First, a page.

Red, juicy plums that have reached the perfect state of ripeness may well be the single most delicious fruit on the planet. For that matter, a perfect plum may indeed be the most delectable food that has ever existed in the history of mankind. Unfortunately, a plum that has not achieved perfection can be one of the most disappointing eating experiences of your life. Even a bad plum is still a great choice to add to your diet, however, and here are three reasons why.
As you may be aware, when plums shrink down they become prunes. Prunes are a terrifically effective laxative and can keep you regular when the plumbing has stopped up. Of course, you younger folk may not realize that plums and prunes are the exact same fruit. Today’s prunes are often sold as “dried plums” in order to remove the stench of unpleasant association with senior citizens that the exact same product has when packaged as prunes. You don’t need to wait for pruning to take place to fix your habit of constipation. Keep cool, hip and forever young by eating just average sized plum before pruning occurs and you can get around 5% of your RDA of fiber. In fact, for their size, you would be hard pressed to find more soluble fiber packed into a more delicious food item than a plum.
Don’t like bananas, but want to enjoy the pleasures of potassium? That very same small plum that provides 5% of your RDA of fiber can also introduce almost that big a percentage of potassium into your body. Keep a supply of plums within easy reach and the next time you get a muscle cramp in your leg, grab the juicy delectable and the result will not only flavor in your mouth, but relief of the charley horse transforming your muscle into pretzel. If you suffer problems associated with low blood sugar, eating a plum not only provides you with a sugary kick, but the potassium can potentially fend off associated symptoms like headaches and that overall feeling of weakness.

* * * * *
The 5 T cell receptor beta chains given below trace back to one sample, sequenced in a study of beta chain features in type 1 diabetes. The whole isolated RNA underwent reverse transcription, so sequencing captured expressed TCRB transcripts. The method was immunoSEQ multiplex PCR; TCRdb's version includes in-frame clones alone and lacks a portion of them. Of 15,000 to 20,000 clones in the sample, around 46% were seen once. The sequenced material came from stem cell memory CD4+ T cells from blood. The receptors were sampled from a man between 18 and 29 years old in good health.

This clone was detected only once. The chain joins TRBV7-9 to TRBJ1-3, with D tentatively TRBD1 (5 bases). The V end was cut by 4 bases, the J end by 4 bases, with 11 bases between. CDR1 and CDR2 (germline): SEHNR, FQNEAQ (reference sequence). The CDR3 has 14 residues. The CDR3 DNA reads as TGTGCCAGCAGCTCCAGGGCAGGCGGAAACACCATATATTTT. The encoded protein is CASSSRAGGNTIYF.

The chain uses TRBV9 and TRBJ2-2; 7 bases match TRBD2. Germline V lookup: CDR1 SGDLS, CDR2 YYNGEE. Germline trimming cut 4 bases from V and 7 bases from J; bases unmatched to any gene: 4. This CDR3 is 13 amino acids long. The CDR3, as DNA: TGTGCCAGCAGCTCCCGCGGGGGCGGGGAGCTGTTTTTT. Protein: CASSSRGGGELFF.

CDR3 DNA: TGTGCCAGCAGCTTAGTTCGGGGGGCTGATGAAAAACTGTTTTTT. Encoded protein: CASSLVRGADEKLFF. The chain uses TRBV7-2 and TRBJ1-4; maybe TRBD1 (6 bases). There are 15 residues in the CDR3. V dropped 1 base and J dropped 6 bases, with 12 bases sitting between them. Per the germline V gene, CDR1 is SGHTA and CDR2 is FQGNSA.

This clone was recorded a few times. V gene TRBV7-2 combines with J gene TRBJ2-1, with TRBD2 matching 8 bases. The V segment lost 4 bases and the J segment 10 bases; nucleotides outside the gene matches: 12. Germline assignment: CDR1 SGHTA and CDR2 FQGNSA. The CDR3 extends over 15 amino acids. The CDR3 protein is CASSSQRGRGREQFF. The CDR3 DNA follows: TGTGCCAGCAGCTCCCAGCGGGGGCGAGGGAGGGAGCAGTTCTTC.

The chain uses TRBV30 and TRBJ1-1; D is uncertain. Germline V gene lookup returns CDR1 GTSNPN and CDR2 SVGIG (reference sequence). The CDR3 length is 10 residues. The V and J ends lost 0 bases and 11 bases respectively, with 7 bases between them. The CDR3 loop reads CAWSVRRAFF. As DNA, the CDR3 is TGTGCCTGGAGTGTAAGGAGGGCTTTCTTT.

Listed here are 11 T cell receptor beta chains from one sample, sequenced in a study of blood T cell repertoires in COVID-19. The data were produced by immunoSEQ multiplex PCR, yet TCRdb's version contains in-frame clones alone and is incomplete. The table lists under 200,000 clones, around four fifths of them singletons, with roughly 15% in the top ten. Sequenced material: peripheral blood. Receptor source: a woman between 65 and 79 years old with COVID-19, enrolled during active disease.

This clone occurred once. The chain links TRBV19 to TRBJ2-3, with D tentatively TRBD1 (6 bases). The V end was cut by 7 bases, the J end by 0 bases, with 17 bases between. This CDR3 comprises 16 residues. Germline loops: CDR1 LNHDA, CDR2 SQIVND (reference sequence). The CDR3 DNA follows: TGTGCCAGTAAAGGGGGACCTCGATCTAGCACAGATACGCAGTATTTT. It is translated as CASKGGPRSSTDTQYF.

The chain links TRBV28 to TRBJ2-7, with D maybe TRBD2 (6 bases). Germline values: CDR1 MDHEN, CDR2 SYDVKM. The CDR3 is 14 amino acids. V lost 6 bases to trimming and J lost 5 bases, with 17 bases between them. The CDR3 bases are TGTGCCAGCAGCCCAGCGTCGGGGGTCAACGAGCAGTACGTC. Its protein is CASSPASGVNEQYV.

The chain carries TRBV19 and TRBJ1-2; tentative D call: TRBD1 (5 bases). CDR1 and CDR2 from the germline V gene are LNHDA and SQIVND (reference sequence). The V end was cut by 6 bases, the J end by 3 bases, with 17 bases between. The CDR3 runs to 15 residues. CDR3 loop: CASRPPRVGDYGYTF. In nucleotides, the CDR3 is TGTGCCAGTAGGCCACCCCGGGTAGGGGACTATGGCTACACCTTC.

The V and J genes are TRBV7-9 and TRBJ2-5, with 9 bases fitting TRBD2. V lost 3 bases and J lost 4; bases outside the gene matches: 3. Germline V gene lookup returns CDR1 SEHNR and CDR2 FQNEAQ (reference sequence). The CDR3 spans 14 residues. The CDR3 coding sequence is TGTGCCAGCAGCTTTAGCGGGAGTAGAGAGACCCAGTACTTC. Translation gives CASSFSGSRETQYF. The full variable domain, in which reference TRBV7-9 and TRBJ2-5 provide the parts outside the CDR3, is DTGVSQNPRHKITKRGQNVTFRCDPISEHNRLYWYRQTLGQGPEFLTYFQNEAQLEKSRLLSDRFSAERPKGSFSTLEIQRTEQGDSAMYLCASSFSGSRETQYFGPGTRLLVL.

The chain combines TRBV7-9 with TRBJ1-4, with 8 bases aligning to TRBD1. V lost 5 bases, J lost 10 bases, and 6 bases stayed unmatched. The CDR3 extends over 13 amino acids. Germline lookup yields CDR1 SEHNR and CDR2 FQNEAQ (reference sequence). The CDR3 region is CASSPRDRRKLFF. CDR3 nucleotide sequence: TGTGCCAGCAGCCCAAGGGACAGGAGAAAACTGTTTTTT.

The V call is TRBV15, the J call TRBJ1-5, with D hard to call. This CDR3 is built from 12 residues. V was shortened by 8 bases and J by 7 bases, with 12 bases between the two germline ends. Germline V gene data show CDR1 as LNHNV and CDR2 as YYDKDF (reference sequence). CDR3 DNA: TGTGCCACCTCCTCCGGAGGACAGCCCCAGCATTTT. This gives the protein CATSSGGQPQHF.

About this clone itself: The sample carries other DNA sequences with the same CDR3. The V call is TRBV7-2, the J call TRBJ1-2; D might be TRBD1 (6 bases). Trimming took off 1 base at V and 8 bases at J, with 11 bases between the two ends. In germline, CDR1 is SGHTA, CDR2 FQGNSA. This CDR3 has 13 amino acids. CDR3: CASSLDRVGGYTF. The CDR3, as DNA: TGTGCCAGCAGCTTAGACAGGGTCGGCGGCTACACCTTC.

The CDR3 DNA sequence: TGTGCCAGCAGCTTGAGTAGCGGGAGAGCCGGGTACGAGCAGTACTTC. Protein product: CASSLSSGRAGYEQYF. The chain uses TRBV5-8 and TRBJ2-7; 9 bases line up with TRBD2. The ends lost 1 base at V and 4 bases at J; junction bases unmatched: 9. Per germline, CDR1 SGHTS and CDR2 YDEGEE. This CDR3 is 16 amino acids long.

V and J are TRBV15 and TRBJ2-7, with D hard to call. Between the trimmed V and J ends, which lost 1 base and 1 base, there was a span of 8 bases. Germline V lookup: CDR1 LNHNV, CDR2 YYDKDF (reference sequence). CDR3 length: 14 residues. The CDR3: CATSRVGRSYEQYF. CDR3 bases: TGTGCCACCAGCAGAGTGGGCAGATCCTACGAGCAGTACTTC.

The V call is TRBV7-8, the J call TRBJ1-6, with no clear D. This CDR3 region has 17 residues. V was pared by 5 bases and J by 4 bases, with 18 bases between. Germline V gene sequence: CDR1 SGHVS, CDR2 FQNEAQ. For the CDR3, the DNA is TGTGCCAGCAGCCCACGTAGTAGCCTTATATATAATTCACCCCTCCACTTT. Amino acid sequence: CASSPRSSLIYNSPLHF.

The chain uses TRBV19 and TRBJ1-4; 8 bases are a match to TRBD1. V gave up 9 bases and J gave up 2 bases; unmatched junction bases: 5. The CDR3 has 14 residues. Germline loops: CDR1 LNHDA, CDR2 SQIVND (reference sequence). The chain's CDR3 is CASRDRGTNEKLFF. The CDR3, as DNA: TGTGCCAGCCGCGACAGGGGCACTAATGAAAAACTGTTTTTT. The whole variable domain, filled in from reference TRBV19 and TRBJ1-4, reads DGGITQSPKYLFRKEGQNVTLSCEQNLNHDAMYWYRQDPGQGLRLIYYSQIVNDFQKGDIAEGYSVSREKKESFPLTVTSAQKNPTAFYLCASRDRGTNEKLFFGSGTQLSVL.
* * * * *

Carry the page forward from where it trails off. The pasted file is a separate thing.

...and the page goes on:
That enticing deep shade of reddish purple that makes some plums really stick out from the greens and oranges and yellows surrounding them in the produce section is the result of a pigment known as anthocyanins. Anthocyanins are proving to have tremendous antioxidant properties which can help fight against the cells known as free radicals that bring cancer down upon the body like the fires of angry gods. In addition to fighting cancer, the anthocyanins that give plums their aesthetic appeal may also serve as guardians against encroaching coronary problems. Adding plums to your diet won’t guarantee you live cancer free or don’t suffer a heart attack, but they will add a delicious new line of defense.